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Take Action

Welcome to the Chesapeake Bay Program Take Action section. Here you can find a bunch of ways to connect with the Chesapeake Bay and all it offers.

How to Construct a Compost Pile

Composting is a cost-effective way to reduce your carbon footprint and put organic waste to work. Your homemade compost can then be used to feed household and garden plants.


Tips

For Bay restoration to be a success, we all must do our part. Our everyday actions - from fertilizing our lawns and using water to driving our cars to work and school - have a major impact on the Bay, one that can't be fixed by government and non-profit restoration partners alone. By making simple changes in our lives, each one of us can take part in restoring the Bay and its rivers for future generations to enjoy.

Photo Credit: SaltyGrease/Flickr

Compost Kitchen Scraps

Instead of throwing kitchen scraps down the garbage disposal, compost them to create a rich soil for potted and in-ground plants.

Photo Credit: Chesapeake Bay Program

Observe Wake Laws

Following speed limits and no-wake laws helps avoid churning up sediment, harming underwater grasses and eroding nearby shorelines.

Photo Credit: Christian Schnettelker/Flickr

Reduce Waste

Go paperless when possible. Email documents, share electronic files and review documents on a screen instead of printing to reduce the amount of waste produced.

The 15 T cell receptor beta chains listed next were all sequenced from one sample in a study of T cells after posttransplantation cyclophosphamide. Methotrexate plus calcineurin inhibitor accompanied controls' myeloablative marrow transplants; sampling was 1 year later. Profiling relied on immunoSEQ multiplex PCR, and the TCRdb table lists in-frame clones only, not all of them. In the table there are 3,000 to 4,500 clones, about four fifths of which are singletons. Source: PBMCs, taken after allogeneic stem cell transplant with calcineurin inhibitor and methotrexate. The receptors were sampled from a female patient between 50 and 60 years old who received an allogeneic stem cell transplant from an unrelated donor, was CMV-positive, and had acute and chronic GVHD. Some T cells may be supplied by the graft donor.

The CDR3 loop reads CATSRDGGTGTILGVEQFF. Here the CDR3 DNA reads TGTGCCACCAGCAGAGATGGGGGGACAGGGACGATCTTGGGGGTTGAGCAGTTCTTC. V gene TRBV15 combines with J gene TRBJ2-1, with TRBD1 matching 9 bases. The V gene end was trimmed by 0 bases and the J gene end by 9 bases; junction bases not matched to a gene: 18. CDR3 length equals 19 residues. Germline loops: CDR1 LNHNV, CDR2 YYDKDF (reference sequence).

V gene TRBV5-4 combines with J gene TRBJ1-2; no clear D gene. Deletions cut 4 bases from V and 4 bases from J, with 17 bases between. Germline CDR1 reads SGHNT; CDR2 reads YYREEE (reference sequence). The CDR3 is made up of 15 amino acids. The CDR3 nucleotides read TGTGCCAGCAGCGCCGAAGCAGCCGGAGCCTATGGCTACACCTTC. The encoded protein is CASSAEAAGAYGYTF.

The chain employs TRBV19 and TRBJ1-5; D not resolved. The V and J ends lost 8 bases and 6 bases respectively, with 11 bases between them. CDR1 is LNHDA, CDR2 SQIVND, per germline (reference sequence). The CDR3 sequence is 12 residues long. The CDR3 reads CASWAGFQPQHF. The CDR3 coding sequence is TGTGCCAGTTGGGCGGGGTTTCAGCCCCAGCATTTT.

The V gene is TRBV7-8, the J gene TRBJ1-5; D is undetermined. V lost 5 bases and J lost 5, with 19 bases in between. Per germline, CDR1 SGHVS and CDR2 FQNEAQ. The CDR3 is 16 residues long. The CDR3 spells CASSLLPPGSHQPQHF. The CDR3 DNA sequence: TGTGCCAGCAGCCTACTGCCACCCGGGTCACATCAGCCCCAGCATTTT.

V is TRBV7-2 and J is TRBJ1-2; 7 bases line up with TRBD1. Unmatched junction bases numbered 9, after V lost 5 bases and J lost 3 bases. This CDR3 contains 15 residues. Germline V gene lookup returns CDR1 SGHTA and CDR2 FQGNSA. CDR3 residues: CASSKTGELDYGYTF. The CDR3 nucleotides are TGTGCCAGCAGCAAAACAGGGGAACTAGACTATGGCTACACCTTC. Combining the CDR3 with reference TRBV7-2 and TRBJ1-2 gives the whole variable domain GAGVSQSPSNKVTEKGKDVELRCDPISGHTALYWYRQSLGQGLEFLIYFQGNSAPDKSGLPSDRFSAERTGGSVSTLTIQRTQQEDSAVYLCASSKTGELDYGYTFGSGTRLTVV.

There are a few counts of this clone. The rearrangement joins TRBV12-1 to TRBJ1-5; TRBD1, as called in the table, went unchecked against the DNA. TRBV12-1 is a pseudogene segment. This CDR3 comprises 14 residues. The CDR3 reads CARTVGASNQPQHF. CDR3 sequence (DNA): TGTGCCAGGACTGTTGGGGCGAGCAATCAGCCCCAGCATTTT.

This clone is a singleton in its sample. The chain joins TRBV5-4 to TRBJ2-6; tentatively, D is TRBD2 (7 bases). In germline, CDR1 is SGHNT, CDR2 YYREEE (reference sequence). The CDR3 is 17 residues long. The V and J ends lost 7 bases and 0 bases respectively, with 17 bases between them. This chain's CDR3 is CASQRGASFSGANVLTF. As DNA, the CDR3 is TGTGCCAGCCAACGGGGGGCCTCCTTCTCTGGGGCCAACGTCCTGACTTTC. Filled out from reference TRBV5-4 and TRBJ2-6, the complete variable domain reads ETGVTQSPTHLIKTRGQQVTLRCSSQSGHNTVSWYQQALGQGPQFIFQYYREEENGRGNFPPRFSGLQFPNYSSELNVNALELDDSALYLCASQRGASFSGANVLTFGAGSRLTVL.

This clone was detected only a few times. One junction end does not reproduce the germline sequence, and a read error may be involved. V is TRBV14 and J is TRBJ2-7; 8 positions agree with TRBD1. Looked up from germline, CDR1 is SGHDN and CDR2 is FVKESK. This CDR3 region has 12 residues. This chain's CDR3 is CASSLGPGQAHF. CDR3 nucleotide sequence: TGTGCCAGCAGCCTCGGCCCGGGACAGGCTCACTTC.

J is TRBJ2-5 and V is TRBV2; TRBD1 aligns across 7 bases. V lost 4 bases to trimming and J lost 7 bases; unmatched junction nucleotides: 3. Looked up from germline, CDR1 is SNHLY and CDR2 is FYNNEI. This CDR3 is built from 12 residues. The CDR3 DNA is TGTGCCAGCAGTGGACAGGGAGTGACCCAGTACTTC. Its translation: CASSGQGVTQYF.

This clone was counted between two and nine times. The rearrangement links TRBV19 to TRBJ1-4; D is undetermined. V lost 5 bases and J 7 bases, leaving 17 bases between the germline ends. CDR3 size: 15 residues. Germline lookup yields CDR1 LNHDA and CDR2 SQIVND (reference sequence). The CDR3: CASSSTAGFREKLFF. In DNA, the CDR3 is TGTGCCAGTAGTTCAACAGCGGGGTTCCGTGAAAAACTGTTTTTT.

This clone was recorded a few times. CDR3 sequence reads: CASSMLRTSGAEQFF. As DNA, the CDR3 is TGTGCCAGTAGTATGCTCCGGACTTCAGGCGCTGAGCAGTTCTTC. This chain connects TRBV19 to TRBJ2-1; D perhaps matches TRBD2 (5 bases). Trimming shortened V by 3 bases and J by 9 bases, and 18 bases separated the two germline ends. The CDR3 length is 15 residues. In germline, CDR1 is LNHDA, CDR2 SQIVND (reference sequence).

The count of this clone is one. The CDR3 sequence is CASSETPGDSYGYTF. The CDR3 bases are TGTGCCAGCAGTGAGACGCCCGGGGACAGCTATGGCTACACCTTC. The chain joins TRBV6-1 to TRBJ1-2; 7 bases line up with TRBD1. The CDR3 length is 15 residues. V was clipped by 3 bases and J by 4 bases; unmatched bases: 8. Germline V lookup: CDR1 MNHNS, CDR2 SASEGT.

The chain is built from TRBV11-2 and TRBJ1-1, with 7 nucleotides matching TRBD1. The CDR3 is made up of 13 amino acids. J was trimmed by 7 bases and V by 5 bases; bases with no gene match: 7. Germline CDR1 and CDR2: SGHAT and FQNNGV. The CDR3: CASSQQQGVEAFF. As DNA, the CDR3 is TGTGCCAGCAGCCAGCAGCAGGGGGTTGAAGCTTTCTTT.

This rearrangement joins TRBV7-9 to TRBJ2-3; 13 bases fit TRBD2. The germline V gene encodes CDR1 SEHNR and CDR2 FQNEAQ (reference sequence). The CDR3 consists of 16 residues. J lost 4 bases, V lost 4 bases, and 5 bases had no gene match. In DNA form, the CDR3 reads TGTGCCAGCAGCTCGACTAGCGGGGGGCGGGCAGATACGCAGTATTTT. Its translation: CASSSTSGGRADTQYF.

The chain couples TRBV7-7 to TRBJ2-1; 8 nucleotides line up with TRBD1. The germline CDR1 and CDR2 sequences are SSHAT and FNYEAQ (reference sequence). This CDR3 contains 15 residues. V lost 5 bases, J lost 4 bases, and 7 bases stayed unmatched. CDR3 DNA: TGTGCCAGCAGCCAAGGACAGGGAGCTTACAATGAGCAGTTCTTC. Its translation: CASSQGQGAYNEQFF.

Photo Credit: Chesapeake Bay Program

Don’t Overapply Fertilizer

Use only the amount of lawn fertilizer you need. Twice the product won't make your lawn twice as green!

Photo Credit: Envios/Flickr

Use Toxic-Free Personal Products

Use eco-friendly lotions, cosmetics and perfumes to keep toxic chemicals from washing off of our bodies and into our waterways.

Photo Credit: felix.castor/Flickr

Dispose of Chemicals Properly

Follow safe (and legal) disposal methods for household chemicals like paint or motor oil.

Photo Credit: mzuckerm/Flickr

Reduce Hazardous Waste

Use mercury-free, non-toxic thermometers. Mercury thermometers should be disposed of at a household hazardous waste facility.

Photo Credit: Team Tanenbaum/Flickr

Test Your Soil

Test your soil to determine how much fertilizer—if any—your lawn needs and the best time to apply it.


Attend an event

Find a fun and exciting Bay-related event to attend with this list of upcoming events happening across the Chesapeake watershed. Events range from nature workshops for children and families to bird walks to restoration activities like trash clean-ups and invasive plant removals.


Join a group

See our directory of watershed organizations that includes contact information for more than 600 nonprofit organizations that are actively working to restore and conserve natural resources and create sustainable communities across the Chesapeake watershed.

watershed orgs

Looking to join a watershed organization near you? Enter your address below to find out what groups are doing great things to restore and protect the environment in your locality.

Public Access

Public access points are places anyone can visit to swim, hike, paddle or simply enjoy the history and natural beauty of the Chesapeake. Providing access to natural areas helps the public build a connection with the rivers, forests and wildlife of the Bay watershed. Check out our interactive map with over 1000 public access points around the Chesapeake Bay watershed.

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